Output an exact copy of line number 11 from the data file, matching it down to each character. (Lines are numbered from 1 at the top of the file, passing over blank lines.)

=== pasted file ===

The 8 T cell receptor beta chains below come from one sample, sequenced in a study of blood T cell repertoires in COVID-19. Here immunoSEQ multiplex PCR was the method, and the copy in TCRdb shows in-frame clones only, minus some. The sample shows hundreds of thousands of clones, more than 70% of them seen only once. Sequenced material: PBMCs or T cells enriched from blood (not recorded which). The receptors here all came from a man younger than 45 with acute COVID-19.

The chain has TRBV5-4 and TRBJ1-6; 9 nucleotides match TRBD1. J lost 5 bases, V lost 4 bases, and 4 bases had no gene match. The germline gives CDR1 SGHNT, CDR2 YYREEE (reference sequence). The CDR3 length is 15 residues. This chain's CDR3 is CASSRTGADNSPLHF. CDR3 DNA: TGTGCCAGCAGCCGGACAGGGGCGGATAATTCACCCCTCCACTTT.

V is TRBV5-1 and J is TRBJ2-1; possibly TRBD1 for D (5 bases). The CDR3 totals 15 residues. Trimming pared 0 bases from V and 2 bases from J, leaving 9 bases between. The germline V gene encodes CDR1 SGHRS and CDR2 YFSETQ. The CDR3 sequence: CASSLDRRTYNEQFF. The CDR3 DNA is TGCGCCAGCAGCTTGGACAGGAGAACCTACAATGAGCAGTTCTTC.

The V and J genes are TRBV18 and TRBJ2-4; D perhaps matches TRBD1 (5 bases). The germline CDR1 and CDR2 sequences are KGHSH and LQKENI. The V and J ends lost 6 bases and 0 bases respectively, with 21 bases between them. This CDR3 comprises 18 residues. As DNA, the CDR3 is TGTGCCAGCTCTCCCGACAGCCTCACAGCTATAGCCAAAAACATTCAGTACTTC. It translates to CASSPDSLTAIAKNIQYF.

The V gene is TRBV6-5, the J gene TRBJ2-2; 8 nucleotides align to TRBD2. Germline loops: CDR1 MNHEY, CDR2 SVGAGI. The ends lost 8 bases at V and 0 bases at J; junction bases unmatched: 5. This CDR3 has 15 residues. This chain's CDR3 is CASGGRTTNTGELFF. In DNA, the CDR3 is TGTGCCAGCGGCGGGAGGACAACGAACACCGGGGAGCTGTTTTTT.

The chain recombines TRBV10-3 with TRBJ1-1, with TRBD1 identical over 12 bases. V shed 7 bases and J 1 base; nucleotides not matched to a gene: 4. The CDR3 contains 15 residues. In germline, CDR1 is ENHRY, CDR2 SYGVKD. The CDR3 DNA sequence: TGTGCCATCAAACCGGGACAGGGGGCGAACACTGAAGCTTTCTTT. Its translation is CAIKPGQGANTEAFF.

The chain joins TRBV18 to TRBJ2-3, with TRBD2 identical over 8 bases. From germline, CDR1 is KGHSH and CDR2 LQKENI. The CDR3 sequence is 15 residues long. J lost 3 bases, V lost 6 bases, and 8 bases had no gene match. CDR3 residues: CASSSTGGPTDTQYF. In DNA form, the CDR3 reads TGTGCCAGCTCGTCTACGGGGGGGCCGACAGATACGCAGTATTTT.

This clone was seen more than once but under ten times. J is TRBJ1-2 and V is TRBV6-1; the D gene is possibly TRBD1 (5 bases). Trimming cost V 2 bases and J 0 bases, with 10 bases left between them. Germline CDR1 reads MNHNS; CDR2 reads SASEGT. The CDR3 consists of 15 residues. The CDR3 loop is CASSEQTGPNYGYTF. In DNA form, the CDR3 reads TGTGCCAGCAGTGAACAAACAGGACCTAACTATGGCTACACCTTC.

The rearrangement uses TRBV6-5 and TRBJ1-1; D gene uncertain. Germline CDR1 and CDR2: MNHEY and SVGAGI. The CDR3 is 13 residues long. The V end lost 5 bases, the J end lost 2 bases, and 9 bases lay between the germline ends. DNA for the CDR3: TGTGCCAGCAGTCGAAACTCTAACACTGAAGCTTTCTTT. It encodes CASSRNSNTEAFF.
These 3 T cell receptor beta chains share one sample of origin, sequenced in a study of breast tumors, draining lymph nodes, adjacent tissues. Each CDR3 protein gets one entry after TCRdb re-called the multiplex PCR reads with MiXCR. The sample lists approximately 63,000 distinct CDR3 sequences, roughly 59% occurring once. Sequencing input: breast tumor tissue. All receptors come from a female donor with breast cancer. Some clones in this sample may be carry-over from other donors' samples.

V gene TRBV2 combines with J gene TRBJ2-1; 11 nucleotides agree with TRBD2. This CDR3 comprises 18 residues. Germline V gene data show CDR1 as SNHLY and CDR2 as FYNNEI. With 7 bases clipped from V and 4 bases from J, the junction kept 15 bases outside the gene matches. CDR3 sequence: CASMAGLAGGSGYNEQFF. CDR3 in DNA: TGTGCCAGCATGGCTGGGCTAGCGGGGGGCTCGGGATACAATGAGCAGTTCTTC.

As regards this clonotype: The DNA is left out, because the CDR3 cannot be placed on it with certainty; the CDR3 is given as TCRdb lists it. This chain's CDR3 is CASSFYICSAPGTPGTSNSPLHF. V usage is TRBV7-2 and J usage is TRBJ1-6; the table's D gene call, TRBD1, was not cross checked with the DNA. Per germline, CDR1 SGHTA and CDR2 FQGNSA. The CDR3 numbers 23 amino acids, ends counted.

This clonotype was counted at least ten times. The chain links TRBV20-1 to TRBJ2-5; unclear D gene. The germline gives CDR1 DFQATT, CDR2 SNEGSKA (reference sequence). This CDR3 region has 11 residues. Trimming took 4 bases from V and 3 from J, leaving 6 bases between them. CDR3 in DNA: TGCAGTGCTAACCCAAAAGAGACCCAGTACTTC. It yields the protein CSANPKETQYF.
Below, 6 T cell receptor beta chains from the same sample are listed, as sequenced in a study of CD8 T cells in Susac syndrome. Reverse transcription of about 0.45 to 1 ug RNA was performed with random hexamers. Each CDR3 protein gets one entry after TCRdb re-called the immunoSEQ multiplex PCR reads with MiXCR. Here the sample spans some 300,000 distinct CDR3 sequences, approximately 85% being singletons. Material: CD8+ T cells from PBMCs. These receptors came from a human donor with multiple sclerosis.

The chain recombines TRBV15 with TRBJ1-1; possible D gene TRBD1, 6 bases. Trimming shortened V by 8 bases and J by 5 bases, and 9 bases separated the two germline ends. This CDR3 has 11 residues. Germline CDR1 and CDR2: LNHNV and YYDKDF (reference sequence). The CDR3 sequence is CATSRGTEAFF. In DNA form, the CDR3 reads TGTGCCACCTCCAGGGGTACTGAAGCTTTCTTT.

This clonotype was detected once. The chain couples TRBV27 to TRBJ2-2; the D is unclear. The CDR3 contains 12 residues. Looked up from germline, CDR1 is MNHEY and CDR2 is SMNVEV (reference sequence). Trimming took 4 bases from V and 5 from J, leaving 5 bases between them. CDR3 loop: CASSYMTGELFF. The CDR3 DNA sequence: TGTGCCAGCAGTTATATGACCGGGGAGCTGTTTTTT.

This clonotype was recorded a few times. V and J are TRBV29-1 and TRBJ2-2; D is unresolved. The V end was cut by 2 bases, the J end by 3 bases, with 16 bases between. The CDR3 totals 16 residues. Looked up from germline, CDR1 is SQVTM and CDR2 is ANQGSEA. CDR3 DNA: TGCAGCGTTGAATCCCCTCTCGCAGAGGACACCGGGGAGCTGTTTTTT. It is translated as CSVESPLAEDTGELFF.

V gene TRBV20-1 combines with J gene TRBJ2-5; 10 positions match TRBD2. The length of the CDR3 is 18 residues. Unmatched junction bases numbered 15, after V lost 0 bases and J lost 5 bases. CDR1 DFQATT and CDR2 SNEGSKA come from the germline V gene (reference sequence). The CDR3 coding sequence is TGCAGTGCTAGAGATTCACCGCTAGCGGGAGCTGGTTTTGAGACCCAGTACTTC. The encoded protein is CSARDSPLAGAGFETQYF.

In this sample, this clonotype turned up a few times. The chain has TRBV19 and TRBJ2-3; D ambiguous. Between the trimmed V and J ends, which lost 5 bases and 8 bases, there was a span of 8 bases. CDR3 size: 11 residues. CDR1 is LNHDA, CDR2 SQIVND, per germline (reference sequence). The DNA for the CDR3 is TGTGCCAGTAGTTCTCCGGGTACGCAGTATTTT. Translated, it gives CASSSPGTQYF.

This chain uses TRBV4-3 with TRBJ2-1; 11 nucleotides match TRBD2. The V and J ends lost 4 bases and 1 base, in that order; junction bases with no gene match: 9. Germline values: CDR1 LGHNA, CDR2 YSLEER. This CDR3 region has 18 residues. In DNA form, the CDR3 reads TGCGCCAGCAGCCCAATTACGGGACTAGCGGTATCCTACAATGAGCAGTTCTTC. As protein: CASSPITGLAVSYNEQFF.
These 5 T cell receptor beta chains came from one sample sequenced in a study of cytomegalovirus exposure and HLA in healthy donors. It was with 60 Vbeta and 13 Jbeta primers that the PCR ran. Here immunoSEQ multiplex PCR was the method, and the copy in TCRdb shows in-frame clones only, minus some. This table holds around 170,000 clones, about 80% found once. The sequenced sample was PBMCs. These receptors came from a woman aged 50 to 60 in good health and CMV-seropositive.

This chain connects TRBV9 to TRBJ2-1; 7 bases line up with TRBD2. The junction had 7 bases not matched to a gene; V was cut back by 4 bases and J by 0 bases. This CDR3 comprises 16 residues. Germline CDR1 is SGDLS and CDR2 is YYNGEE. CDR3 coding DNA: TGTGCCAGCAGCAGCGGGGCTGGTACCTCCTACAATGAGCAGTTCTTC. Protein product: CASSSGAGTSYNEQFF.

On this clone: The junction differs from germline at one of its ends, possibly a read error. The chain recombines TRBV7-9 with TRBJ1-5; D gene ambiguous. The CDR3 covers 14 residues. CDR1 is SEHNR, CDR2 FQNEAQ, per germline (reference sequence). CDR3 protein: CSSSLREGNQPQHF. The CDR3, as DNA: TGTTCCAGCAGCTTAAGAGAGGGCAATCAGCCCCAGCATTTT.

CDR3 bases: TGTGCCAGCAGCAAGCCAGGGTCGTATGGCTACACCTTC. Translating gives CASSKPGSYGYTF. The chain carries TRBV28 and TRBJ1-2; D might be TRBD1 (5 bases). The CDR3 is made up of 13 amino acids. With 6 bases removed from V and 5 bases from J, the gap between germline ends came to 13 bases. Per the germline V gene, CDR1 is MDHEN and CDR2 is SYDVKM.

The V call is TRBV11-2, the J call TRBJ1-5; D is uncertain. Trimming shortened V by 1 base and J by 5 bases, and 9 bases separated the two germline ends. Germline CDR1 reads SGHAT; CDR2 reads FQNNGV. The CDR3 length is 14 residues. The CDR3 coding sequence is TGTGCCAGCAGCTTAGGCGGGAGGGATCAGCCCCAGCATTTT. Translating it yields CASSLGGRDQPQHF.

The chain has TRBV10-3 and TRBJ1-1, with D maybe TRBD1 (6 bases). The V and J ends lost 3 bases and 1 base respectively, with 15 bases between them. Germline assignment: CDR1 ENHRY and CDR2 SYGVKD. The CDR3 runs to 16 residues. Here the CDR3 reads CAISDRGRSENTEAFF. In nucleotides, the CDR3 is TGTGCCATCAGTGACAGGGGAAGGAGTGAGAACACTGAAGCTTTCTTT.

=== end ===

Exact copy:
V gene TRBV2 combines with J gene TRBJ2-1; 11 nucleotides agree with TRBD2. This CDR3 comprises 18 residues. Germline V gene data show CDR1 as SNHLY and CDR2 as FYNNEI. With 7 bases clipped from V and 4 bases from J, the junction kept 15 bases outside the gene matches. CDR3 sequence: CASMAGLAGGSGYNEQFF. CDR3 in DNA: TGTGCCAGCATGGCTGGGCTAGCGGGGGGCTCGGGATACAATGAGCAGTTCTTC.